Edgar Payne, Desert Sky #2, Oil on Board, 10″ x 11″
Edgar Payne was born in Washburn, Missouri in 1883. Leaving home at the age of fourteen, Edgar Payne made his way to Chicago working as a house, sign and set painter. Once in Chicago, he became well-known as a set painter and soon was commissioned to paint an 11,000 square foot mural for the Congress Hotel. Edgar Payne enrolled in classes at the Art Institute of Chicago but did not care for the instruction and soon dropped out. Edgar Payne continued to paint, however, joining the Chicago Society of Artists and the Palette and Chisel Club, and began traveling around the country for new subject matter to paint.
Edgar Payne, In Canyon de Chelly, Oil on Canvas Board, Circa 1920, 10″ x 14″
It was on one of these trips in 1909 that Edgar Payne happened upon Laguna Beach. Struck by the landscape, which was unique to a thus-far landlocked artist, Edgar Payne returned to paint the region often over the ensuing years. In 1912 Payne married fellow artist Elsie Palmer, who had met on one of his trips to California, in a ceremony in Chicago. Three years later, Payne and Palmer moved to Santa Barbara and, four years after that, Laguna Beach. There, Edgar Payne founded the Laguna Beach Art Association and served as its first president. The years 1919-1922 were relatively stable for Edgar Payne, as he traveled less than would be typical for him over the course of his career. In 1922 he and Elsie set off for a two year tour of Europe and, after that, returned to the United States and began living bi-coastally, moving between New York City and the Los Angeles area with the seasons.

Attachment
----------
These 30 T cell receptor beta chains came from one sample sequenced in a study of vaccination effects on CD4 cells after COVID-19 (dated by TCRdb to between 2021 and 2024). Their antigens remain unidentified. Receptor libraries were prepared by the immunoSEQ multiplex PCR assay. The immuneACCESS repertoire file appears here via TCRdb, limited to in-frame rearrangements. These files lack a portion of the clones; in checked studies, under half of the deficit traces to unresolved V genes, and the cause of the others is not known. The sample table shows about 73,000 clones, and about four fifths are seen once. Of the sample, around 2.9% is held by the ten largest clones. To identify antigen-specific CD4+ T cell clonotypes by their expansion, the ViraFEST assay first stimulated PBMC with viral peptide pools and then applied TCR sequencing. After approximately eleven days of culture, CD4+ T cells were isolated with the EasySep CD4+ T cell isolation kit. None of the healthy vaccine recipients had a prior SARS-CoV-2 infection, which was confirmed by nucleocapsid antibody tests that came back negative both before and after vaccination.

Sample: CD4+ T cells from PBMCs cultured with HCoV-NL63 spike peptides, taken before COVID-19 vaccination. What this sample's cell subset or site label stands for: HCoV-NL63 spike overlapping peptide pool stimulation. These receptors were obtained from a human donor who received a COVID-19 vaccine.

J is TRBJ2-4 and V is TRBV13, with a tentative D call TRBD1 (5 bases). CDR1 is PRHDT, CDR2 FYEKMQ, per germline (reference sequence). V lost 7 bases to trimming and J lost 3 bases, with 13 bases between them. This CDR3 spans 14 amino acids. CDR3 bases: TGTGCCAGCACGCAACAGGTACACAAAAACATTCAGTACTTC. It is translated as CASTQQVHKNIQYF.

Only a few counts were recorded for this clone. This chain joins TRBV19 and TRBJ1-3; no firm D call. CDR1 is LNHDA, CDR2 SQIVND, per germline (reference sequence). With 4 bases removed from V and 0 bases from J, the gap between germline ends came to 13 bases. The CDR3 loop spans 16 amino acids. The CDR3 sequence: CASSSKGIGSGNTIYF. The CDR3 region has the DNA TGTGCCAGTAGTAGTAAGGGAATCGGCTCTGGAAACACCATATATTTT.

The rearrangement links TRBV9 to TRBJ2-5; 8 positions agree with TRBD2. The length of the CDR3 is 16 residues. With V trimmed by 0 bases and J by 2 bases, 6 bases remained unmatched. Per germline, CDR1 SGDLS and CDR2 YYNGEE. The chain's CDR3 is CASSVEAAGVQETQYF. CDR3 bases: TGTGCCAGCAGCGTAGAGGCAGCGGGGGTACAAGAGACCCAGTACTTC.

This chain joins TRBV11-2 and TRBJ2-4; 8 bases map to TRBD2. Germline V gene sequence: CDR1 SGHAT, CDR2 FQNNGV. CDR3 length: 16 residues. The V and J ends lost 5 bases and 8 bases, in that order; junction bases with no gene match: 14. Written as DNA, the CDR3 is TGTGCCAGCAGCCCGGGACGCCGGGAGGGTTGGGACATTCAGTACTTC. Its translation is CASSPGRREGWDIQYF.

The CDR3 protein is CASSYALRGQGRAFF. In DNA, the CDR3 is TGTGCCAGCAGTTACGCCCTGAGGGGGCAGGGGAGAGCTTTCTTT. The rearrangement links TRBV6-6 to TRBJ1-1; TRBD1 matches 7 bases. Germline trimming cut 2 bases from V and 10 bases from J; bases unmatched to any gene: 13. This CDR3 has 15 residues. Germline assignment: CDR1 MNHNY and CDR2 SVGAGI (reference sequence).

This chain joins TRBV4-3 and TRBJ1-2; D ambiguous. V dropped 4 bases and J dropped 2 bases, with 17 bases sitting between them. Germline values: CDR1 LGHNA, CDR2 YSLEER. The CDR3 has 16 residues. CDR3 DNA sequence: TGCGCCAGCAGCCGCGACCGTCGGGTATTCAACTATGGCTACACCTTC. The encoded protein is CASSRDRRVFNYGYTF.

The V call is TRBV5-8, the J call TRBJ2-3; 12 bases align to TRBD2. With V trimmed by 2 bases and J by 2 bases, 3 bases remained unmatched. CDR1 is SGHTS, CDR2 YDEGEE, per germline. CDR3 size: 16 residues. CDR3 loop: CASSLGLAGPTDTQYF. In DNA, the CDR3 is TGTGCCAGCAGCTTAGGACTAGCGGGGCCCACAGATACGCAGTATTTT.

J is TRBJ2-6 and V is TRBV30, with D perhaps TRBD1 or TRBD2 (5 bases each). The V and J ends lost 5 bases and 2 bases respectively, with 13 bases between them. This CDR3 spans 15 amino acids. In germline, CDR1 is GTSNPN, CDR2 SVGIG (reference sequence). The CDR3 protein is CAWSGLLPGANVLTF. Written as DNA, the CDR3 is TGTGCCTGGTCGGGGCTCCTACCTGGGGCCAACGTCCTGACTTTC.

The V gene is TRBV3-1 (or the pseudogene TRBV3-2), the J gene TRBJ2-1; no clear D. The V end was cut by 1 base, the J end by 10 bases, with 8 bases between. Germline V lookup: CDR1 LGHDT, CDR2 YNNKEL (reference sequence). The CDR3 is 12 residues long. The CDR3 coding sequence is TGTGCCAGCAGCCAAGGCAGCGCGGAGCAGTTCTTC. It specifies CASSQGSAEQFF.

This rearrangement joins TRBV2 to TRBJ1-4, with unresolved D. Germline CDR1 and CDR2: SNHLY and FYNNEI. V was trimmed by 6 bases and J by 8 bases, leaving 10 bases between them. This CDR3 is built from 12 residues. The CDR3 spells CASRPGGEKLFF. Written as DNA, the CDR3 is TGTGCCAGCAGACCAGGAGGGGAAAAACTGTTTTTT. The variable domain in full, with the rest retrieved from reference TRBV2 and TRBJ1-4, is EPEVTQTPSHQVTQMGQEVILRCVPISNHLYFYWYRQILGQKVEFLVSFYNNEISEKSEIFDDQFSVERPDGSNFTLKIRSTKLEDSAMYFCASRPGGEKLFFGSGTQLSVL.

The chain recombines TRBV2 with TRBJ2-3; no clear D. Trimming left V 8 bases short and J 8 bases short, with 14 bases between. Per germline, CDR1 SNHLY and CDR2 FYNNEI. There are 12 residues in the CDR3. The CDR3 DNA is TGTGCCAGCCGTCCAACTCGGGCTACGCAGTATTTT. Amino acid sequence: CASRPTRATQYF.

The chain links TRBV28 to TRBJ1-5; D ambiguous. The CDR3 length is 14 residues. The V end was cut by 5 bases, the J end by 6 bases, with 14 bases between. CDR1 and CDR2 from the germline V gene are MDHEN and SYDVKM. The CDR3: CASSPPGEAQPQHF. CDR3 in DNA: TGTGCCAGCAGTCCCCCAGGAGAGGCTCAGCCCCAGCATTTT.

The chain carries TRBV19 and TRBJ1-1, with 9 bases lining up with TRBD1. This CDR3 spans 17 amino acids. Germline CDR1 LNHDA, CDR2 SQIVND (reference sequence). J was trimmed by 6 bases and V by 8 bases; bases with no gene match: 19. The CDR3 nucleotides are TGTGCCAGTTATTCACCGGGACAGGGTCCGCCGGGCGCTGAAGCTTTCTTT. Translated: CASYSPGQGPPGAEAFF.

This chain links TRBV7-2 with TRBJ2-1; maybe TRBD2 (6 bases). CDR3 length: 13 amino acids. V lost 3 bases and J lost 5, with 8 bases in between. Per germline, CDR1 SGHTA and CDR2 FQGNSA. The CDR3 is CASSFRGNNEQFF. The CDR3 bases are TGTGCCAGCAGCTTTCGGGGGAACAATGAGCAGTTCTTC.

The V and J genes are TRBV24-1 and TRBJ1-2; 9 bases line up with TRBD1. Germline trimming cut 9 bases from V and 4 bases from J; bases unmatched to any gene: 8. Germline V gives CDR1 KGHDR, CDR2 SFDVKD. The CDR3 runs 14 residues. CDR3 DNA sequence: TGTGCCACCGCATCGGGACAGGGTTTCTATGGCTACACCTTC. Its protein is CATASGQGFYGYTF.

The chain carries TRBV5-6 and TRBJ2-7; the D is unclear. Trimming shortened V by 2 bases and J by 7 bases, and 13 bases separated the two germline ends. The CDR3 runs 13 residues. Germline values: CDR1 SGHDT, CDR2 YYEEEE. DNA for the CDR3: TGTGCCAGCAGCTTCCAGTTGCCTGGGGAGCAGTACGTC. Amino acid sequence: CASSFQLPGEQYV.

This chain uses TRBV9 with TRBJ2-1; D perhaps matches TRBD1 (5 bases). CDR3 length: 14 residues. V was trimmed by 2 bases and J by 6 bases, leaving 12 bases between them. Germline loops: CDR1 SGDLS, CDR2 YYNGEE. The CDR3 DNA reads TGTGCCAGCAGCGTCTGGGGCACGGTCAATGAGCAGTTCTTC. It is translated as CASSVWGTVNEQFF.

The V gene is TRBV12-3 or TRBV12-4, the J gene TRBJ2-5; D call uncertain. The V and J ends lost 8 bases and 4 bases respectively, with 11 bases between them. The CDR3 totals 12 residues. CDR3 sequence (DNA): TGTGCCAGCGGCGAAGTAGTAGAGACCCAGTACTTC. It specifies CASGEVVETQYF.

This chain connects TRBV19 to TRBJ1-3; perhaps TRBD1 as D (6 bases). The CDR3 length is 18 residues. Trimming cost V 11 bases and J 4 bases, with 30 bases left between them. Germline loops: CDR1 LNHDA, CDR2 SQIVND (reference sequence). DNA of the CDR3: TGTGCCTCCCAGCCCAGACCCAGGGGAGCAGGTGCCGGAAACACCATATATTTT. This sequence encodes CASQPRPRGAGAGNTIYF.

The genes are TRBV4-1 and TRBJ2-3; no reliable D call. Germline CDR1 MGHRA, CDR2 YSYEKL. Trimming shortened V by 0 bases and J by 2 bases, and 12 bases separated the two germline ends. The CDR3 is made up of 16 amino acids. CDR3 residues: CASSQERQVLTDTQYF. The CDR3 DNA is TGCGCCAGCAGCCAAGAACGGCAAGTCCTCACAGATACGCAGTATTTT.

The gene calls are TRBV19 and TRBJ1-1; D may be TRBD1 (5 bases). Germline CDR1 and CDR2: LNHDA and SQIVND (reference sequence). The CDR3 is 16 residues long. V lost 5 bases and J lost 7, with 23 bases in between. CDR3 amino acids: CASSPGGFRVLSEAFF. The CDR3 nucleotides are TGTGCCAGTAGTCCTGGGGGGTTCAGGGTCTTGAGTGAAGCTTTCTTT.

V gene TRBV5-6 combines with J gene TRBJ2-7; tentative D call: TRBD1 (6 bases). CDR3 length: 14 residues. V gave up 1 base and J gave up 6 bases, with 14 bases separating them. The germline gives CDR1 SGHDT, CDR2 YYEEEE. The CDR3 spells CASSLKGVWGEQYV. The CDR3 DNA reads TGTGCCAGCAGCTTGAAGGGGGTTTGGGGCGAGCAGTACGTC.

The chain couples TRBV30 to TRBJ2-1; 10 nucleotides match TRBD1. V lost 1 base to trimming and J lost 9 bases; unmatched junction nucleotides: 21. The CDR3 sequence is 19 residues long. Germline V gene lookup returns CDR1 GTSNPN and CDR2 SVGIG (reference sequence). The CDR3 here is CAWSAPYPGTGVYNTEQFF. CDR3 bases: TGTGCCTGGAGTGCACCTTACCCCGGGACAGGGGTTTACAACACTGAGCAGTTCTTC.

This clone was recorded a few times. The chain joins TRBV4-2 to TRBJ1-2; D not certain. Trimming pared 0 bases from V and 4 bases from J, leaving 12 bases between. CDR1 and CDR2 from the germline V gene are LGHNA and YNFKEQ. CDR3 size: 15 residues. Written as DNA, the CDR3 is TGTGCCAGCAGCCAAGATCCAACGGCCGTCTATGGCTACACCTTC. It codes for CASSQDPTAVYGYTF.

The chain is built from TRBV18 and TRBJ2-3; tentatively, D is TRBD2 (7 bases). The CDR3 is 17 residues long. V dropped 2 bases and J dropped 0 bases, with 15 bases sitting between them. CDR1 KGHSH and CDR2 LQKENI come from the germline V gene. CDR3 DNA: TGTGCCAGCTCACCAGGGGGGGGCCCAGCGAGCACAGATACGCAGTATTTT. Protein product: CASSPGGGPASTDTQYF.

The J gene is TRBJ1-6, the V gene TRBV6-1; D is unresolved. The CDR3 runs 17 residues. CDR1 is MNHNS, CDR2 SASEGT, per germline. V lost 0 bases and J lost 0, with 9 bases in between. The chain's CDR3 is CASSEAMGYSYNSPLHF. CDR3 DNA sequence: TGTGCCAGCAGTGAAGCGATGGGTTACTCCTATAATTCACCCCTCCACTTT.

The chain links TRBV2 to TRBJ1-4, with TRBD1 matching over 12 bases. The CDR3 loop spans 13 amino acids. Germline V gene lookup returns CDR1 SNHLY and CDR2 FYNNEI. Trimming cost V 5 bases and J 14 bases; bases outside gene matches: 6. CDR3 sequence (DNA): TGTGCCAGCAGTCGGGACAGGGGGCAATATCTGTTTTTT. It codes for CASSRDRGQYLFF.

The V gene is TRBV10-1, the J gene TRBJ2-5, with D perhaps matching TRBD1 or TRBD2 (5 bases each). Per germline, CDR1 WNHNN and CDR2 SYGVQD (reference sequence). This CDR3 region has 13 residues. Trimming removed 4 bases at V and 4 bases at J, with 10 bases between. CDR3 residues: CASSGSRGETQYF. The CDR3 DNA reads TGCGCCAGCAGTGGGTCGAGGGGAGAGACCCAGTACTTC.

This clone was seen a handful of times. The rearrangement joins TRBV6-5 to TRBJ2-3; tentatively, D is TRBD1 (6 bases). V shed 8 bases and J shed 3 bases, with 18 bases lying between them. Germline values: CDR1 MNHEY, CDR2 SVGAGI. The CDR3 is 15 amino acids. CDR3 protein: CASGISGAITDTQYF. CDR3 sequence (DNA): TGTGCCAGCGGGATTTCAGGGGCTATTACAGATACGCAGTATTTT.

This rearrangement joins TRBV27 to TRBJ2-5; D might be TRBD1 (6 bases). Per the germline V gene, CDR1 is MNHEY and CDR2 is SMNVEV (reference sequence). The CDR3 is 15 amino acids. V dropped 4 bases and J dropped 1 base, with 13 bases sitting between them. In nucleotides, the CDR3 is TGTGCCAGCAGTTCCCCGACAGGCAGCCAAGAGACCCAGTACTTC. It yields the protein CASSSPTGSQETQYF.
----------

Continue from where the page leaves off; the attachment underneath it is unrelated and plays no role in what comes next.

Edgar Payne, Desert Horseman, Graphite on Paper, Circa 1920, 7.75″ x 9″
Beginning in 1917 with a commission from the Santa Fe Railroad, Edgar Payne began traveling the Southwest of the nation in an effort to discover new landscapes and subjects to paint. Edgar Payne began to explore the Grand Canyon, Canyon de Chelly and Northern New Mexico, developing a new color palette to match the light and earth of the region. Along with the Sierra Mountains, the subject of Edgar Payne’s best-known work, the Southwest would be a region of continued interest for Edgar Paynee. His travels were extensive and well-documented, to the point that a lake in the High Sierras, Payne Lake, is named after him.
Edgar Payne, Summer Sierras, Oil on Canvas, Circa 1920, 12″ x 16″
Fame struck early and often for Edgar Payne during the course of his career. He received an Honorable Mention in the 1923 Paris Salon, did a number of major commissions, including large mural pieces for the Empress Theater in Chicago, the Queen Theater in Houston and the Clay County Court House in Brazil, Indiana. Edgar Payne’s work can be found in many museums, including but not limited to the Art Institute of Chicago, the Oakland Museum, the Fleischer Museum, the National Academy of Design, the Indianapolis Museum, the Laguna Museum and the National Museum of American Art in Washington, D.C.
Edgar Payne, Morning Light, San Gabriel, Oil on Canvas, 33″ x 41″